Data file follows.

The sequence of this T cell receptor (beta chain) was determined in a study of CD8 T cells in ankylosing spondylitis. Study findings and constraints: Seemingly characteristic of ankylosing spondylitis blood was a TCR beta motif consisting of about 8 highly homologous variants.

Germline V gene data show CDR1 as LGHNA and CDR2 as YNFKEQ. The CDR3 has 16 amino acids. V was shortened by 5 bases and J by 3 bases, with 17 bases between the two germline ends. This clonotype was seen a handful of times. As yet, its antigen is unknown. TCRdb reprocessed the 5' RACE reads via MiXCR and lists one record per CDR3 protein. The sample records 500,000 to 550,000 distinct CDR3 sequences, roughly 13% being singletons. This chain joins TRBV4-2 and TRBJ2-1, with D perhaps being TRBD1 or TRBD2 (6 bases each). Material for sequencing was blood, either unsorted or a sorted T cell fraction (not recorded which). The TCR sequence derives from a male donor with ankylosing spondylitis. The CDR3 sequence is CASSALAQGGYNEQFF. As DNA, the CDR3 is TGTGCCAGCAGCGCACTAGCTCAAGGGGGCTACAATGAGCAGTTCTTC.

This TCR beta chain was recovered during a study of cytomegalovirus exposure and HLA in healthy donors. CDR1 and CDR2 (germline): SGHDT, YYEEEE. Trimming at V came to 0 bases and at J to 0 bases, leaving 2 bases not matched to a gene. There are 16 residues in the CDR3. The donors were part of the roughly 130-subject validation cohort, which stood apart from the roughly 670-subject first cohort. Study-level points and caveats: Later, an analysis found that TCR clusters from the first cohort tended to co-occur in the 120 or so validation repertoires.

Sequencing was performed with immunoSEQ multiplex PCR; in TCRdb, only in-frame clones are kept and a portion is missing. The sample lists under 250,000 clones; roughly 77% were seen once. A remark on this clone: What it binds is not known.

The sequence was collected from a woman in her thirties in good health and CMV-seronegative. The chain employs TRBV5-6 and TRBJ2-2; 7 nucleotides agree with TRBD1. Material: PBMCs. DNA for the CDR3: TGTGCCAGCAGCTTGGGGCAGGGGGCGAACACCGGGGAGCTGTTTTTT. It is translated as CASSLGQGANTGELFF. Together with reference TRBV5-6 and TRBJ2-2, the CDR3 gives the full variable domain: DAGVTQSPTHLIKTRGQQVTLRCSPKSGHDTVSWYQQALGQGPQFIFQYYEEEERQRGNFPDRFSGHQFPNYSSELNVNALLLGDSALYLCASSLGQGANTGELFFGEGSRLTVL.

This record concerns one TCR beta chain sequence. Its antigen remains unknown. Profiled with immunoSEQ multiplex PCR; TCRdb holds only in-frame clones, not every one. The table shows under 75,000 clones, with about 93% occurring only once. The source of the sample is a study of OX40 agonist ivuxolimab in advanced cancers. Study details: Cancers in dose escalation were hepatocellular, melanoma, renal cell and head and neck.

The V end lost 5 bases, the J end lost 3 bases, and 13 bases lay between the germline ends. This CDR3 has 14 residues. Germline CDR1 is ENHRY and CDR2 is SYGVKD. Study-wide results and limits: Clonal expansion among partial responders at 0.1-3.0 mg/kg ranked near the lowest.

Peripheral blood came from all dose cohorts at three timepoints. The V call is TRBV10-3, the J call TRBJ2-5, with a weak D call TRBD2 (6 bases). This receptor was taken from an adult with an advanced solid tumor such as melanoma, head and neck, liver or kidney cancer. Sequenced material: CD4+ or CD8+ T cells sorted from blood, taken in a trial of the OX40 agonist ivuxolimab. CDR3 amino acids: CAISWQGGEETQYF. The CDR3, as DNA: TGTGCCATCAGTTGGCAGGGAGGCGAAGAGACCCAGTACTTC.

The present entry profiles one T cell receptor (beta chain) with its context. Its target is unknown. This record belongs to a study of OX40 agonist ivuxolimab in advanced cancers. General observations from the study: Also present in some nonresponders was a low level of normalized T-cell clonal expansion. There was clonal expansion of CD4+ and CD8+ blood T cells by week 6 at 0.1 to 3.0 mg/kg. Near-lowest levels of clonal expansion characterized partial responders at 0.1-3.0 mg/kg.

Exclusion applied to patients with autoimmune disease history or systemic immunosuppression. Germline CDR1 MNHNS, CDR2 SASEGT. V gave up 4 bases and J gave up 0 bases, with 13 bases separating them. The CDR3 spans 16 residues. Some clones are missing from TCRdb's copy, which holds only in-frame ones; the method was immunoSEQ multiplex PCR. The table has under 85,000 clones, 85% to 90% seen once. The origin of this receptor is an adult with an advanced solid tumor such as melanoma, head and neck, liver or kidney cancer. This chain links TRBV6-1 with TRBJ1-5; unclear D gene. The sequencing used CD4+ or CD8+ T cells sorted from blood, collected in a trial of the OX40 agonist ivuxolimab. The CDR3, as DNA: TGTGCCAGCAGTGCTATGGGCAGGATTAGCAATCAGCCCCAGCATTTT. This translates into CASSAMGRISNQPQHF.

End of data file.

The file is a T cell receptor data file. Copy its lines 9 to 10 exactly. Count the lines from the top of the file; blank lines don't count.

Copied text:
The present entry profiles one T cell receptor (beta chain) with its context. Its target is unknown. This record belongs to a study of OX40 agonist ivuxolimab in advanced cancers. General observations from the study: Also present in some nonresponders was a low level of normalized T-cell clonal expansion. There was clonal expansion of CD4+ and CD8+ blood T cells by week 6 at 0.1 to 3.0 mg/kg. Near-lowest levels of clonal expansion characterized partial responders at 0.1-3.0 mg/kg.

Exclusion applied to patients with autoimmune disease history or systemic immunosuppression. Germline CDR1 MNHNS, CDR2 SASEGT. V gave up 4 bases and J gave up 0 bases, with 13 bases separating them. The CDR3 spans 16 residues. Some clones are missing from TCRdb's copy, which holds only in-frame ones; the method was immunoSEQ multiplex PCR. The table has under 85,000 clones, 85% to 90% seen once. The origin of this receptor is an adult with an advanced solid tumor such as melanoma, head and neck, liver or kidney cancer. This chain links TRBV6-1 with TRBJ1-5; unclear D gene. The sequencing used CD4+ or CD8+ T cells sorted from blood, collected in a trial of the OX40 agonist ivuxolimab. The CDR3, as DNA: TGTGCCAGCAGTGCTATGGGCAGGATTAGCAATCAGCCCCAGCATTTT. This translates into CASSAMGRISNQPQHF.